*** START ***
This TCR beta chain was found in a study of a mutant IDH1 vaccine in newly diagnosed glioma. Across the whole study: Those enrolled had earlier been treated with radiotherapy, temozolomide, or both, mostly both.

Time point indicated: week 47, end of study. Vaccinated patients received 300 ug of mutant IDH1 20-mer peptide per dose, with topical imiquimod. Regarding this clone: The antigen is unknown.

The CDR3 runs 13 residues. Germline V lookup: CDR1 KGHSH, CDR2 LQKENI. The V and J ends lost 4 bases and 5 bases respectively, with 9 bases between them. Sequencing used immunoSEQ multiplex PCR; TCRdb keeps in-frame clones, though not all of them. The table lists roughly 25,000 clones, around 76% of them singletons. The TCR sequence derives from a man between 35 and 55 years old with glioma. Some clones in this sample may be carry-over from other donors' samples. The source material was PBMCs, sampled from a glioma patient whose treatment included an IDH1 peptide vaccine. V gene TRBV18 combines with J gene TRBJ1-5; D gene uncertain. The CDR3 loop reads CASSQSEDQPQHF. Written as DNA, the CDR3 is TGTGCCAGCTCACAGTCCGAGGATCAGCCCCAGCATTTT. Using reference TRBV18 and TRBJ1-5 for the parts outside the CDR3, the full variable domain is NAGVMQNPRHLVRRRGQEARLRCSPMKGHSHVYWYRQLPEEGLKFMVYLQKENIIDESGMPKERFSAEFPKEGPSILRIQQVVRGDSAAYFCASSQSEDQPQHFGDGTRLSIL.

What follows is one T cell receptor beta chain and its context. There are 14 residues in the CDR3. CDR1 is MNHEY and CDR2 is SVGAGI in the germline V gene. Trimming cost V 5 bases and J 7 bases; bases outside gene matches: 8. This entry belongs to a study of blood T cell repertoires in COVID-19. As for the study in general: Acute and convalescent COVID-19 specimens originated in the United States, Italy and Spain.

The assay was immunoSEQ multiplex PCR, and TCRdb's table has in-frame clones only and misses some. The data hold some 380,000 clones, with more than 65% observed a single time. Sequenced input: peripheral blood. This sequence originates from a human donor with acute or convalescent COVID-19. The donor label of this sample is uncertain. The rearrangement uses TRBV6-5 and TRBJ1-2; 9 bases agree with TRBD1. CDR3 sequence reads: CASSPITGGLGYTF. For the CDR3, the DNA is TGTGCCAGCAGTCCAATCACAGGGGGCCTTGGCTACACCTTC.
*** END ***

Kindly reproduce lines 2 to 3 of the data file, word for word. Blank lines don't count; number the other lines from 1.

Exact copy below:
Time point indicated: week 47, end of study. Vaccinated patients received 300 ug of mutant IDH1 20-mer peptide per dose, with topical imiquimod. Regarding this clone: The antigen is unknown.

The CDR3 runs 13 residues. Germline V lookup: CDR1 KGHSH, CDR2 LQKENI. The V and J ends lost 4 bases and 5 bases respectively, with 9 bases between them. Sequencing used immunoSEQ multiplex PCR; TCRdb keeps in-frame clones, though not all of them. The table lists roughly 25,000 clones, around 76% of them singletons. The TCR sequence derives from a man between 35 and 55 years old with glioma. Some clones in this sample may be carry-over from other donors' samples. The source material was PBMCs, sampled from a glioma patient whose treatment included an IDH1 peptide vaccine. V gene TRBV18 combines with J gene TRBJ1-5; D gene uncertain. The CDR3 loop reads CASSQSEDQPQHF. Written as DNA, the CDR3 is TGTGCCAGCTCACAGTCCGAGGATCAGCCCCAGCATTTT. Using reference TRBV18 and TRBJ1-5 for the parts outside the CDR3, the full variable domain is NAGVMQNPRHLVRRRGQEARLRCSPMKGHSHVYWYRQLPEEGLKFMVYLQKENIIDESGMPKERFSAEFPKEGPSILRIQQVVRGDSAAYFCASSQSEDQPQHFGDGTRLSIL.